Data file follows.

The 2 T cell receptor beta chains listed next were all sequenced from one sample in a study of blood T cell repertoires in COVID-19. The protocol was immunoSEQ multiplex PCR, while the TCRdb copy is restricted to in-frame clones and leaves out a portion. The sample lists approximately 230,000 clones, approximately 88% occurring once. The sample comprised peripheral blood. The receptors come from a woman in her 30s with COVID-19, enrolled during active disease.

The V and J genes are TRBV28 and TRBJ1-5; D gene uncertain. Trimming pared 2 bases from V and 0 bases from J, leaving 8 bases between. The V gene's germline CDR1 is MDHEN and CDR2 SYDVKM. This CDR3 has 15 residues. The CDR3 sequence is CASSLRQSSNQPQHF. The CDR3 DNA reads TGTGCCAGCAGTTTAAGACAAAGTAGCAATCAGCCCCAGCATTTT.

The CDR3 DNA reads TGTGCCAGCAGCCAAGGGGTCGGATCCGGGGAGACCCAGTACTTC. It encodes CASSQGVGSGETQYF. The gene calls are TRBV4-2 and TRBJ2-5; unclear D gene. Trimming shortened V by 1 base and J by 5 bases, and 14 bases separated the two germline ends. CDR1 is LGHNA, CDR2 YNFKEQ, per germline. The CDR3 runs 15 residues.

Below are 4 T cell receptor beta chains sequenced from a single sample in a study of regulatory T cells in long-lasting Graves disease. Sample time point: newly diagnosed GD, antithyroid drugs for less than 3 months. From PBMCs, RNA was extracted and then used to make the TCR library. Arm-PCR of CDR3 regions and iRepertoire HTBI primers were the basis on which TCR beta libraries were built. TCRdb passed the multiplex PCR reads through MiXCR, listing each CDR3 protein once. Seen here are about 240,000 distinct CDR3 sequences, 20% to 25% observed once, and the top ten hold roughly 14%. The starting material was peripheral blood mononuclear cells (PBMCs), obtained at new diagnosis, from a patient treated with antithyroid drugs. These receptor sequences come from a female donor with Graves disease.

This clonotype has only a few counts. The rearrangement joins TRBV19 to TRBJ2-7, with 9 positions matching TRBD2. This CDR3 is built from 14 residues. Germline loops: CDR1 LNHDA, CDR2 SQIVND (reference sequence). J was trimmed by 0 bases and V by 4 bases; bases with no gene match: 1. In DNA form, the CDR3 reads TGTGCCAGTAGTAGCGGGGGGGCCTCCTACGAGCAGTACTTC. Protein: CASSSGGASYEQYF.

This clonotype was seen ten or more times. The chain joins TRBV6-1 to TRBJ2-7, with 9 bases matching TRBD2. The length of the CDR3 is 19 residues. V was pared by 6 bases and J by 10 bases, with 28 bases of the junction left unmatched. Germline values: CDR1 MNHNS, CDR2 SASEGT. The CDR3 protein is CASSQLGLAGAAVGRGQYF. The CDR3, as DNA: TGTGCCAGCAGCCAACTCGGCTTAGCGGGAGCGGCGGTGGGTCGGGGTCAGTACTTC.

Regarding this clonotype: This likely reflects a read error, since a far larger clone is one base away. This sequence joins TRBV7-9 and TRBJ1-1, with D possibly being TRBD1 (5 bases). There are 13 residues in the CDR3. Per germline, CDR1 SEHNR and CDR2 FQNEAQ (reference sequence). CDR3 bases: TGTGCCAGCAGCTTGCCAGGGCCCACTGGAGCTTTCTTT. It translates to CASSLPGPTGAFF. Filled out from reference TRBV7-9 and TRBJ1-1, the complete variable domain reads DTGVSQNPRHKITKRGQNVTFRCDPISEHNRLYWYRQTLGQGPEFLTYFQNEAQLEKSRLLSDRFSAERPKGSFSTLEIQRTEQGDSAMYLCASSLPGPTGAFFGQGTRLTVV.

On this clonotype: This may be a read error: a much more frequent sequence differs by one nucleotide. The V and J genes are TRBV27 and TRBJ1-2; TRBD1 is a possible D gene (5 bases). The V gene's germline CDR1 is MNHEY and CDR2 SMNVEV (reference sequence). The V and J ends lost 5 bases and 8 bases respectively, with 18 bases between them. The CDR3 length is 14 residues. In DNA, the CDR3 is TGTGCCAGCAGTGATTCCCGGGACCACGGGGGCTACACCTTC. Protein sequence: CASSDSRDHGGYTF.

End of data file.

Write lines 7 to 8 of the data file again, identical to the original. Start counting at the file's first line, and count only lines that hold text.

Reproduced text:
Regarding this clonotype: This likely reflects a read error, since a far larger clone is one base away. This sequence joins TRBV7-9 and TRBJ1-1, with D possibly being TRBD1 (5 bases). There are 13 residues in the CDR3. Per germline, CDR1 SEHNR and CDR2 FQNEAQ (reference sequence). CDR3 bases: TGTGCCAGCAGCTTGCCAGGGCCCACTGGAGCTTTCTTT. It translates to CASSLPGPTGAFF. Filled out from reference TRBV7-9 and TRBJ1-1, the complete variable domain reads DTGVSQNPRHKITKRGQNVTFRCDPISEHNRLYWYRQTLGQGPEFLTYFQNEAQLEKSRLLSDRFSAERPKGSFSTLEIQRTEQGDSAMYLCASSLPGPTGAFFGQGTRLTVV.

On this clonotype: This may be a read error: a much more frequent sequence differs by one nucleotide. The V and J genes are TRBV27 and TRBJ1-2; TRBD1 is a possible D gene (5 bases). The V gene's germline CDR1 is MNHEY and CDR2 SMNVEV (reference sequence). The V and J ends lost 5 bases and 8 bases respectively, with 18 bases between them. The CDR3 length is 14 residues. In DNA, the CDR3 is TGTGCCAGCAGTGATTCCCGGGACCACGGGGGCTACACCTTC. Protein sequence: CASSDSRDHGGYTF.